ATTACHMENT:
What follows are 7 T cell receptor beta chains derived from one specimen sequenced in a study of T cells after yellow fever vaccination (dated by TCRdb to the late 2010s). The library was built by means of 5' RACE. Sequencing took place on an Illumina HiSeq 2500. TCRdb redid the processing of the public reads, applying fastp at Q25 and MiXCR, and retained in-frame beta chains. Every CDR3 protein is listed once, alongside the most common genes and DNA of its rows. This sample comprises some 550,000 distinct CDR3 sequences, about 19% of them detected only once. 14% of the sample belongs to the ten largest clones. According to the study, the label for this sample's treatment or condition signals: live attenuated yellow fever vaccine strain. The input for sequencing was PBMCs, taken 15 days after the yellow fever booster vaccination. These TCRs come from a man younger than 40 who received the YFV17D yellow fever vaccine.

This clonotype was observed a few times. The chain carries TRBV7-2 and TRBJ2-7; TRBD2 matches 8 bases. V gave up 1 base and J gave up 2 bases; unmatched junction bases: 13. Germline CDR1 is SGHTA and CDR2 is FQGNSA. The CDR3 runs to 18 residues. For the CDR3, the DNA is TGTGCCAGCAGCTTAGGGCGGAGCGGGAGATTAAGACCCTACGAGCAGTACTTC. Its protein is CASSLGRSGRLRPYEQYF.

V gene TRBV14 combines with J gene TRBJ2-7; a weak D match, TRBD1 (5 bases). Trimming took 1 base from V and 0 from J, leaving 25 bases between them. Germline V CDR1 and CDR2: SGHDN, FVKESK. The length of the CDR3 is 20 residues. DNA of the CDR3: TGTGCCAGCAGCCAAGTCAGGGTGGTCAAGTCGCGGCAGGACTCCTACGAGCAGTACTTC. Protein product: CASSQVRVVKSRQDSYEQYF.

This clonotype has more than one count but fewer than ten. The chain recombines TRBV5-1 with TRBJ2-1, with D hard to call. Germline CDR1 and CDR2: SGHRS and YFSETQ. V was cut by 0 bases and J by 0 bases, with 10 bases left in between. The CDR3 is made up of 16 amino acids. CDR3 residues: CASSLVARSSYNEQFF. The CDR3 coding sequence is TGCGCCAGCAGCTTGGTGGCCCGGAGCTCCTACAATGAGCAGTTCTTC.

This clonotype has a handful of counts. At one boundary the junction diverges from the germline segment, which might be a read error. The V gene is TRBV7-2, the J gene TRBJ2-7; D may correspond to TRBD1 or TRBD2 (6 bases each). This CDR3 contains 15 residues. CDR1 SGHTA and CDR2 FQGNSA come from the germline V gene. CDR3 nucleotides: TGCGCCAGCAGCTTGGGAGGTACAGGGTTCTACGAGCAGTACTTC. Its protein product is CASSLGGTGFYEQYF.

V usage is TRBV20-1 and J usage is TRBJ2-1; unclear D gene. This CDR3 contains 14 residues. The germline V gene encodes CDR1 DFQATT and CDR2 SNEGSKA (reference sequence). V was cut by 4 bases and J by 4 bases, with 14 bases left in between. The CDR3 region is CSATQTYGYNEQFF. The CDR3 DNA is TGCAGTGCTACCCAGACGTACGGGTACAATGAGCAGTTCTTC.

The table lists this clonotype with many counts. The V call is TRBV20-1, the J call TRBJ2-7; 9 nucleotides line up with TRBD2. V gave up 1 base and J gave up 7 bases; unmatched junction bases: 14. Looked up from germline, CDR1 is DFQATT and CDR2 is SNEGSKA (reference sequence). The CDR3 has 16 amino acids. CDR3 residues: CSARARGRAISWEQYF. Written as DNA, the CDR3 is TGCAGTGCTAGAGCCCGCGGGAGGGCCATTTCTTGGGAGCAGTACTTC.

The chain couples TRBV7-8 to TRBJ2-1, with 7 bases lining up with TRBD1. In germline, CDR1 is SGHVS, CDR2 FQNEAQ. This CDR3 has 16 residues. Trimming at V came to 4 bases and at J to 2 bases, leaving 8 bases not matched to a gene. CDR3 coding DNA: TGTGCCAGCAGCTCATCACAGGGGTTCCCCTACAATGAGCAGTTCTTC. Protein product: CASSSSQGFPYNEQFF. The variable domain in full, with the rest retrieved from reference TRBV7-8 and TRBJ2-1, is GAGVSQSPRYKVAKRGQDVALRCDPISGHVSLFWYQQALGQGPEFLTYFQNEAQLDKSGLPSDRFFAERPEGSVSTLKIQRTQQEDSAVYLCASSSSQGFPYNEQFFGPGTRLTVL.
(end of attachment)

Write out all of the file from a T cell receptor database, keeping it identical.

What follows are 7 T cell receptor beta chains derived from one specimen sequenced in a study of T cells after yellow fever vaccination (dated by TCRdb to the late 2010s). The library was built by means of 5' RACE. Sequencing took place on an Illumina HiSeq 2500. TCRdb redid the processing of the public reads, applying fastp at Q25 and MiXCR, and retained in-frame beta chains. Every CDR3 protein is listed once, alongside the most common genes and DNA of its rows. This sample comprises some 550,000 distinct CDR3 sequences, about 19% of them detected only once. 14% of the sample belongs to the ten largest clones. According to the study, the label for this sample's treatment or condition signals: live attenuated yellow fever vaccine strain. The input for sequencing was PBMCs, taken 15 days after the yellow fever booster vaccination. These TCRs come from a man younger than 40 who received the YFV17D yellow fever vaccine.

This clonotype was observed a few times. The chain carries TRBV7-2 and TRBJ2-7; TRBD2 matches 8 bases. V gave up 1 base and J gave up 2 bases; unmatched junction bases: 13. Germline CDR1 is SGHTA and CDR2 is FQGNSA. The CDR3 runs to 18 residues. For the CDR3, the DNA is TGTGCCAGCAGCTTAGGGCGGAGCGGGAGATTAAGACCCTACGAGCAGTACTTC. Its protein is CASSLGRSGRLRPYEQYF.

V gene TRBV14 combines with J gene TRBJ2-7; a weak D match, TRBD1 (5 bases). Trimming took 1 base from V and 0 from J, leaving 25 bases between them. Germline V CDR1 and CDR2: SGHDN, FVKESK. The length of the CDR3 is 20 residues. DNA of the CDR3: TGTGCCAGCAGCCAAGTCAGGGTGGTCAAGTCGCGGCAGGACTCCTACGAGCAGTACTTC. Protein product: CASSQVRVVKSRQDSYEQYF.

This clonotype has more than one count but fewer than ten. The chain recombines TRBV5-1 with TRBJ2-1, with D hard to call. Germline CDR1 and CDR2: SGHRS and YFSETQ. V was cut by 0 bases and J by 0 bases, with 10 bases left in between. The CDR3 is made up of 16 amino acids. CDR3 residues: CASSLVARSSYNEQFF. The CDR3 coding sequence is TGCGCCAGCAGCTTGGTGGCCCGGAGCTCCTACAATGAGCAGTTCTTC.

This clonotype has a handful of counts. At one boundary the junction diverges from the germline segment, which might be a read error. The V gene is TRBV7-2, the J gene TRBJ2-7; D may correspond to TRBD1 or TRBD2 (6 bases each). This CDR3 contains 15 residues. CDR1 SGHTA and CDR2 FQGNSA come from the germline V gene. CDR3 nucleotides: TGCGCCAGCAGCTTGGGAGGTACAGGGTTCTACGAGCAGTACTTC. Its protein product is CASSLGGTGFYEQYF.

V usage is TRBV20-1 and J usage is TRBJ2-1; unclear D gene. This CDR3 contains 14 residues. The germline V gene encodes CDR1 DFQATT and CDR2 SNEGSKA (reference sequence). V was cut by 4 bases and J by 4 bases, with 14 bases left in between. The CDR3 region is CSATQTYGYNEQFF. The CDR3 DNA is TGCAGTGCTACCCAGACGTACGGGTACAATGAGCAGTTCTTC.

The table lists this clonotype with many counts. The V call is TRBV20-1, the J call TRBJ2-7; 9 nucleotides line up with TRBD2. V gave up 1 base and J gave up 7 bases; unmatched junction bases: 14. Looked up from germline, CDR1 is DFQATT and CDR2 is SNEGSKA (reference sequence). The CDR3 has 16 amino acids. CDR3 residues: CSARARGRAISWEQYF. Written as DNA, the CDR3 is TGCAGTGCTAGAGCCCGCGGGAGGGCCATTTCTTGGGAGCAGTACTTC.

The chain couples TRBV7-8 to TRBJ2-1, with 7 bases lining up with TRBD1. In germline, CDR1 is SGHVS, CDR2 FQNEAQ. This CDR3 has 16 residues. Trimming at V came to 4 bases and at J to 2 bases, leaving 8 bases not matched to a gene. CDR3 coding DNA: TGTGCCAGCAGCTCATCACAGGGGTTCCCCTACAATGAGCAGTTCTTC. Protein product: CASSSSQGFPYNEQFF. The variable domain in full, with the rest retrieved from reference TRBV7-8 and TRBJ2-1, is GAGVSQSPRYKVAKRGQDVALRCDPISGHVSLFWYQQALGQGPEFLTYFQNEAQLDKSGLPSDRFFAERPEGSVSTLKIQRTQQEDSAVYLCASSSSQGFPYNEQFFGPGTRLTVL.